Jeep Cherokee Future in Doubt

Parent Stellantis will close an Illinois plant and may move production to Mexico.

Jeep Cherokee

Jeep’s Cherokee utility vehicle may soon see the axe, or its production may relocate from Belvidere, Illinois, to Mexico. Automotive News reported recently that the plant will be closed indefinitely by the end of February 2023, thereby jeopardizing the Cherokee line. The Cherokee is one of several Jeep utility vehicle models; it slots between the larger Grand Cherokee and the compact Compass in the brand’s hierarchy.

Cherokee, Liberty, Cherokee

The Cherokee name was utilized from 1990 to 2001, and again from 2014 to the present. In the interim, Jeep offered the Liberty, a model that also included a Dodge Nitro twin.

Cherokee sales have fallen precipitously over the past few years as the nameplate overlaps its two nearest models. Further, the company has received pushback in recent years from the Native American tribe bearing its name, with the Indian community demanding that Jeep quit using Cherokee for the two models.

Closing the Illinois plant will displace 1,350 workers who work one shift. Although some may relocate to other plants, most will likely be affected by the closure.

Overview of the Belvidere Plant

The Belvidere Assembly Plant was opened by the Chrysler Corporation in 1965. Over the years, it has manufactured a succession of Dodge, Plymouth, Chrysler, and Jeep models. As recently as 2016, both the Jeep Patriot and Compass were manufactured there, before production shifted exclusively to the Jeep Cherokee. Previously, the Cherokee was built in Toledo, Ohio.

Although not mentioned, it seems likely that if Cherokee production shifted to Mexico, then it would be built in Toluca, the same plant that manufactures the Compass.

The Compass and the Cherokee share a 2.0-liter turbocharged four-cylinder engine. The Cherokee also offers a naturally aspirated 3.2-liter V6. Power routes to the wheels utilizing an 8-speed automatic transmission.

Likely All-Electric Model

But what if Jeep cancels the Cherokee? Is that a possibility? Yes, it is. Besides solving one part of the naming problem, the Cherokee’s absence would eventually be filled by a dedicated electric vehicle model.

In recent years, we’ve seen Jeep gain its first electrified model. More will follow. These plug-in variants of popular nameplates such as the Wrangler are a steppingstone to what will follow – fully electric models designed from the ground up.

This is where the Cherokee replacement may come in. Inspired by the Wrangler, the Jeep Recon is a fully electric midsize utility vehicle with removable doors and a power-folding rooftop. We don’t have the performance numbers yet for this model, which is expected in 2024. Thus, if Jeep does cancel the Cherokee, the slot would remain unoccupied for about a year. Jeep isn’t likely to see a huge drop off in sales in the interim as just over 3,000 copies are sold each month.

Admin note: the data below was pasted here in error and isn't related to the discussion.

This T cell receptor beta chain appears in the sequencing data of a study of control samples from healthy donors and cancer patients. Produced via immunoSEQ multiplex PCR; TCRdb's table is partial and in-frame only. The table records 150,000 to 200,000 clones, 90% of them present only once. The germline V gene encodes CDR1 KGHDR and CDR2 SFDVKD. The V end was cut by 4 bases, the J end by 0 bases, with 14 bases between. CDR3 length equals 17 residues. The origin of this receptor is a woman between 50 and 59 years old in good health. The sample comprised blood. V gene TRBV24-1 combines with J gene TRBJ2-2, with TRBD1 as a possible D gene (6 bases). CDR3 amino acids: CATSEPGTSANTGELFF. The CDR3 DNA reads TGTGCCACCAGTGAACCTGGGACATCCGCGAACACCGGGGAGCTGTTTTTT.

Looking Ahead: Jeep Cherokee, et al

The current Jeep line consists of the subcompact Renegade, compact Compass, the two Cherokee models, and a pair of Wagoneers. The Jeep Wrangler SUV and the Jeep Gladiator pickup truck round out the product line. Lastly, the future model expansion includes electrified versions of several of the established models as well as fully electric models such as the Recon.

Stellantis has promised to electrify its entire fleet, but we doubt it will lose its gasoline-powered models for many years. Finally, the road to electrification is not short and consumers must be convinced that the new technology offers a substantial improvement over the familiar.


Martinez, M. (2022, December 9). Stellantis to indefinitely idle Belvidere Assembly Plant. Automotive News [subscription required].

Telford, T. (2021, February 22). Cherokee Nation to Jeep: Stop using the tribe’s name. The Washington Post.

Irwin, Austin. (2022, September 8). 2024 Jeep Recon EV: What We Know So Far. Car & Driver.

Photos copyright Stumpwater Media Group, LLC. All rights reserved.

Matt Keegan
Author: Matthew Keegan
Matt Keegan is a journalist, media professional, and owner of this website. He has an extensive writing background and has covered the automotive sector continuously since 2004. When not driving and evaluating new vehicles, Matt enjoys spending his time outdoors.

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